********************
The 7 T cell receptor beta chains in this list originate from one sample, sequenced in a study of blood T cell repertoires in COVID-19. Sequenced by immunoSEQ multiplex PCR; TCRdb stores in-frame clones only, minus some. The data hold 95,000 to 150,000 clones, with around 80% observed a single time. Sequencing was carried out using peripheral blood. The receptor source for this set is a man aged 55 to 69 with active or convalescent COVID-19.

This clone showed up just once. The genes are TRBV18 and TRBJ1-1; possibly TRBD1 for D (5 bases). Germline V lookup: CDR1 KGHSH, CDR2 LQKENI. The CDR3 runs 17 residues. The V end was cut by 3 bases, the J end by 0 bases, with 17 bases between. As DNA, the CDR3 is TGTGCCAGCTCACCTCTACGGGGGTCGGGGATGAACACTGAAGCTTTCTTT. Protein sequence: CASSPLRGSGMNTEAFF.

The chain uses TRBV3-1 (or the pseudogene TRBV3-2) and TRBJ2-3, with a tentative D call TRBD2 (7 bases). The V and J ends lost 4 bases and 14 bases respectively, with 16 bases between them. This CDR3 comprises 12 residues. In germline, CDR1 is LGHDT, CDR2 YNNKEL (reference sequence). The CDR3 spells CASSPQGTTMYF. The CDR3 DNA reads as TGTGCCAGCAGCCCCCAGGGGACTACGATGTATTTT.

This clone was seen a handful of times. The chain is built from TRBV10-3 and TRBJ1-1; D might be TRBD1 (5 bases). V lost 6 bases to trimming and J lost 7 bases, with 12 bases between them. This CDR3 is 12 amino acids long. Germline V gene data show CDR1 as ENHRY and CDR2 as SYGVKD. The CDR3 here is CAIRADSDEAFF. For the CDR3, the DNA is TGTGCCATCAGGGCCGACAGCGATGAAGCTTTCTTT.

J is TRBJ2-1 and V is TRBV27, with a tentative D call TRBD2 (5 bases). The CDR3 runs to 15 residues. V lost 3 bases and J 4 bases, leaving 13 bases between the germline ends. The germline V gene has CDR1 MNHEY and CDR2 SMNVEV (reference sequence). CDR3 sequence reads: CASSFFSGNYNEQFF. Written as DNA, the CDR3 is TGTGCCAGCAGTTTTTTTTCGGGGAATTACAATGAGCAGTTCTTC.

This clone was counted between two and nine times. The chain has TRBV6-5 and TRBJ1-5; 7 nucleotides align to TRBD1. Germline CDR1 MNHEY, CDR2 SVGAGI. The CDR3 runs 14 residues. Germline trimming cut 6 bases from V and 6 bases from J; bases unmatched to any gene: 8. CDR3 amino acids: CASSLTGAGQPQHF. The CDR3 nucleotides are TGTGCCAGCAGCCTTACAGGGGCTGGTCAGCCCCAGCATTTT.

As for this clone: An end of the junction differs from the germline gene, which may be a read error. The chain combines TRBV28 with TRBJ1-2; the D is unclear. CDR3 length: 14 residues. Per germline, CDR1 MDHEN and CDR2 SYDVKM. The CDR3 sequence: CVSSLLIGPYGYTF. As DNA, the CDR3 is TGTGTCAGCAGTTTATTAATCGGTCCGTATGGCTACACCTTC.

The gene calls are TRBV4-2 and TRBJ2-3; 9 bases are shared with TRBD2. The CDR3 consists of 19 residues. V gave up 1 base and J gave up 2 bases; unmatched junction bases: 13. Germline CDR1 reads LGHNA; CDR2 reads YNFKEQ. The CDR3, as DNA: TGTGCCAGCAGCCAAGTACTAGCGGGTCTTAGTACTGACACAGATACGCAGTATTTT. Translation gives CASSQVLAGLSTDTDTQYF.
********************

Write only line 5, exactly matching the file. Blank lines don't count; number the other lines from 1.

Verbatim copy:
J is TRBJ2-1 and V is TRBV27, with a tentative D call TRBD2 (5 bases). The CDR3 runs to 15 residues. V lost 3 bases and J 4 bases, leaving 13 bases between the germline ends. The germline V gene has CDR1 MNHEY and CDR2 SMNVEV (reference sequence). CDR3 sequence reads: CASSFFSGNYNEQFF. Written as DNA, the CDR3 is TGTGCCAGCAGTTTTTTTTCGGGGAATTACAATGAGCAGTTCTTC.